Chiron’s UK plant to resume making flu vaccine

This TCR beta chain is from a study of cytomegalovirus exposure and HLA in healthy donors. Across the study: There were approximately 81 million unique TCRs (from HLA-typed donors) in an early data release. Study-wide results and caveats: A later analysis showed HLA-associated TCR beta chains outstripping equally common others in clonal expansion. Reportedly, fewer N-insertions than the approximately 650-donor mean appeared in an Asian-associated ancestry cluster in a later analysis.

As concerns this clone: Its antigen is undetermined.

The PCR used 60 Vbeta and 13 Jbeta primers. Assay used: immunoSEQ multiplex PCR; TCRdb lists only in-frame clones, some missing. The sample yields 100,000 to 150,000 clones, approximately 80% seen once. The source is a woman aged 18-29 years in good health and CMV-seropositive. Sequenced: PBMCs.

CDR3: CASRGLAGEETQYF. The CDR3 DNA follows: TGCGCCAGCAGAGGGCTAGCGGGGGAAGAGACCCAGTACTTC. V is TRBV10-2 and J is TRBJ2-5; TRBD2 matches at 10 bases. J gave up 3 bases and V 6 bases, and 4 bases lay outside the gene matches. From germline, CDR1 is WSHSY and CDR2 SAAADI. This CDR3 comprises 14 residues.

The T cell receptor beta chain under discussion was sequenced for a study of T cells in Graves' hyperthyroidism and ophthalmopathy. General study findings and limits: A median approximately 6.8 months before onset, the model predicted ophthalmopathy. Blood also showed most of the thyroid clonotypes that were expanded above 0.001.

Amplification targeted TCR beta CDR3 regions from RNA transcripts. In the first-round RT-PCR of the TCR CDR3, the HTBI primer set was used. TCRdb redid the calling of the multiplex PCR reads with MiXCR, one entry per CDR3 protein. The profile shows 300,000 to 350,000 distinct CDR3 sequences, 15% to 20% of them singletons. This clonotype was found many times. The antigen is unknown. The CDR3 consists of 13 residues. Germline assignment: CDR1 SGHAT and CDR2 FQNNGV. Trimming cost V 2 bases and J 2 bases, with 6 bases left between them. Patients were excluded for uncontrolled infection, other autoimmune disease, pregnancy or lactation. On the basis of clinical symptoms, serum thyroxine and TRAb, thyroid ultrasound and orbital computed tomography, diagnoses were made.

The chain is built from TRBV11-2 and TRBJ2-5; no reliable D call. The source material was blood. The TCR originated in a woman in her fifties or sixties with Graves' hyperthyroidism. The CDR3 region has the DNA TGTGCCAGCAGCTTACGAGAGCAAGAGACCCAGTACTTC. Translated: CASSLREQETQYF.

first_imgMar 3, 2005 (CIDRAP News) – British regulators have cleared Chiron Corp. to resume making influenza vaccine at its plant in Liverpool, England, which should improve the chances of an adequate vaccine supply in the United States next winter.British officials suspended Chiron’s license to make flu vaccine in October 2004 because of contamination problems at the plant. That forced the company to cancel delivery of 48 million doses of vaccine to the United States, close to half of the nation’s expected supply for the 2004-05 flu season.The United Kingdom’s Medicines and Healthcare products Regulatory Agency (MHRA) announced the lifting of Chiron’s license suspension yesterday. “The MHRA inspectors have concluded that satisfactory progress has been made in the manufacturing areas which had previously caused concern,” the agency said.The suspension was officially lifted at 5 p.m. yesterday. “The company . . . is now free to recommence full manufacturing of the vaccine,” the MRHA said.The US Food and Drug Administration (FDA) welcomed the announcement but indicated it was not yet certain that the company could supply vaccine for the US market next season.In a news release, Dr. Jesse Goodman, director of the FDA Center for Biologics Evaluation and Research, said, “FDA considers MHRA’s action today an extremely important milestone in Chiron’s efforts to supply influenza vaccine for the U.S. market for the coming flu season, but work remains. FDA and MHRA will continue to closely monitor Chiron’s progress as manufacturing proceeds.”When all critical stages of manufacturing are in full swing, and needed corrective actions can be fully evaluated, FDA plans to conduct a comprehensive inspection of Chiron’s Liverpool facility to assure that Chiron can produce a safe and effective vaccine.”Chiron, based in Emeryville, Calif., promised to continue working to get the plant back on track. Chief Executive Officer Howard Pien said in a statement, “Our employees have worked tirelessly and we are extremely proud of this result. This is a significant accomplishment. In this new beginning we remain focused on continuing to remediate and improve so Chiron can successfully deliver on the results required to supply influenza for the 2005-2006 season.”The statement did not say how much vaccine the company expects to be able to make. Flu vaccine is grown in chicken eggs; production usually begins in late winter or early spring and takes roughly 6 months.The loss of Chiron vaccine this season raised the specter of a shortage and prompted the Centers for Disease Control and Prevention (CDC) to recommend that available doses be reserved for people with an increased risk of flu complications. The fear of a shortage triggered long lines at flu-shot clinics last fall.The nation’s other flu-vaccine sources stepped up their production in response to the situation. Sanofi Aventis (formerly Aventis Pasteur) said it would produce an extra 2.6 million doses, for a total of about 58 million doses of inactivated vaccine, and MedImmune planned to make an extra 1 million doses of its live intranasal vaccine, FluMist, for a total of about 3 million.In addition, the government arranged to buy 1.2 million doses of a GlaxoSmithKline flu vaccine that is not licensed in the United States. The vaccine, though considered safe, was to be used under investigational new drug rules, which require vaccine recipients to sign a consent form.The nation ended up with an estimated total of about 62 million doses of vaccine. The flu season has turned out be relatively mild, and some of the vaccine supply has gone unused, despite the earlier fears of a shortage.A CDC official was quoted yesterday as saying about 7% of the approved vaccine doses produced for the US market this year have not been used. Dr. Jeanne Santoli told the New York Times that 3 million to 3.5 million doses of inactivated vaccine and 1 million doses of live vaccine have not been sold.See also:UK MHRA news releaselast_img read more